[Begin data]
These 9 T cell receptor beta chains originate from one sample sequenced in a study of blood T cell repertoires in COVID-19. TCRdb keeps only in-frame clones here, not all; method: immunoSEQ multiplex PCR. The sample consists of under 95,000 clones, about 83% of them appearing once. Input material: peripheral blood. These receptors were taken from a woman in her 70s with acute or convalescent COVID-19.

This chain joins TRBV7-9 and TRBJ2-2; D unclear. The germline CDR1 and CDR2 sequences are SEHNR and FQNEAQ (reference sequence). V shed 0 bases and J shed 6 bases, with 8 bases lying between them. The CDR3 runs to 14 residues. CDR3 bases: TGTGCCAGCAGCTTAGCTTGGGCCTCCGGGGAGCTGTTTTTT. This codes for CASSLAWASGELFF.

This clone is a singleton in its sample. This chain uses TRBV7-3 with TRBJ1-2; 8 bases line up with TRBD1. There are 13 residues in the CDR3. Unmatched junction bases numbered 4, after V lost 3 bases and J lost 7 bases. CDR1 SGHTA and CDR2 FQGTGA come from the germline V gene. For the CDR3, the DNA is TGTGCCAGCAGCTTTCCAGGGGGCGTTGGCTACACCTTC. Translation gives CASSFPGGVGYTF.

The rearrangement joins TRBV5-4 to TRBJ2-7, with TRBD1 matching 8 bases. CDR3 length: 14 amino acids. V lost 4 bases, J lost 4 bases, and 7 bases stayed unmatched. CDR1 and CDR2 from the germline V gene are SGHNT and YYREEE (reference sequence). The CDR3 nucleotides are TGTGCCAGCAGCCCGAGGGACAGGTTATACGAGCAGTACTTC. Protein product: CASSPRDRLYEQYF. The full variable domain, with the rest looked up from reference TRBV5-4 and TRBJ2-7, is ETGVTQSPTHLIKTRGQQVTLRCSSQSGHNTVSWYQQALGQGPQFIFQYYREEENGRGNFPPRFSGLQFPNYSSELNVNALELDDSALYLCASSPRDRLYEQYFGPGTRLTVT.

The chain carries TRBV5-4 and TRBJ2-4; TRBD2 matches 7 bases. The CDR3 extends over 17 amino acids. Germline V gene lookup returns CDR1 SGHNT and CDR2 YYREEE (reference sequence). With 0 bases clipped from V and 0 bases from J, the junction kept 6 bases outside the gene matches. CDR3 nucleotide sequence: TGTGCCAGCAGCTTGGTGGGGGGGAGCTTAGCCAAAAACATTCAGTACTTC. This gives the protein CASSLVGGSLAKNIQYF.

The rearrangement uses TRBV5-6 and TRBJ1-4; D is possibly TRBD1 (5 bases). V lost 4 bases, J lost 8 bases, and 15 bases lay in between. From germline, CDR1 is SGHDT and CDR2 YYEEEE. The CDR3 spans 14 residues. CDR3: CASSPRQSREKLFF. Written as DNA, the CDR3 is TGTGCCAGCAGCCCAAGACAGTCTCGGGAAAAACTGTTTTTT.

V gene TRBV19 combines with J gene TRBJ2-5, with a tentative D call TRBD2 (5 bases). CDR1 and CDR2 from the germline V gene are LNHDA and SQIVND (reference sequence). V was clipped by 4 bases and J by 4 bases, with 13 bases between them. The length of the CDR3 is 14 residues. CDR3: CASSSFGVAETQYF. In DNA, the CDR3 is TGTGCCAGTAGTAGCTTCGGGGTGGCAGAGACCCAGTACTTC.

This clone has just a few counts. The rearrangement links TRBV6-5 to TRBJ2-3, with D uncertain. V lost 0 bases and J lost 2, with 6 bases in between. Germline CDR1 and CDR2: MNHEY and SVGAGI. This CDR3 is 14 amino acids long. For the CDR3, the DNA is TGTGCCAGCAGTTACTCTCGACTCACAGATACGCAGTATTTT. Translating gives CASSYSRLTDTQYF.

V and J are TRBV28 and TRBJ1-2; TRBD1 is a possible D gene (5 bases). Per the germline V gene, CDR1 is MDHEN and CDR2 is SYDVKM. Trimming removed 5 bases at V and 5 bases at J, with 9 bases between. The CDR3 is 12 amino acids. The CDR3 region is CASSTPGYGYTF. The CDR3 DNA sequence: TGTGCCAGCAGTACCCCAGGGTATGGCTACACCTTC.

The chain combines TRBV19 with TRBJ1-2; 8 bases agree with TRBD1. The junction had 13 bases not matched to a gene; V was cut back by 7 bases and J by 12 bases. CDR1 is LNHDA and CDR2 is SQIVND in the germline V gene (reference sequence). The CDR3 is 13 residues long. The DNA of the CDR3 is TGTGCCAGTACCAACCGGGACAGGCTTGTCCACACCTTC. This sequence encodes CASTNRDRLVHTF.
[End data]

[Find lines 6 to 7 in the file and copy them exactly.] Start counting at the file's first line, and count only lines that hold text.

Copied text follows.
The rearrangement uses TRBV5-6 and TRBJ1-4; D is possibly TRBD1 (5 bases). V lost 4 bases, J lost 8 bases, and 15 bases lay in between. From germline, CDR1 is SGHDT and CDR2 YYEEEE. The CDR3 spans 14 residues. CDR3: CASSPRQSREKLFF. Written as DNA, the CDR3 is TGTGCCAGCAGCCCAAGACAGTCTCGGGAAAAACTGTTTTTT.

V gene TRBV19 combines with J gene TRBJ2-5, with a tentative D call TRBD2 (5 bases). CDR1 and CDR2 from the germline V gene are LNHDA and SQIVND (reference sequence). V was clipped by 4 bases and J by 4 bases, with 13 bases between them. The length of the CDR3 is 14 residues. CDR3: CASSSFGVAETQYF. In DNA, the CDR3 is TGTGCCAGTAGTAGCTTCGGGGTGGCAGAGACCCAGTACTTC.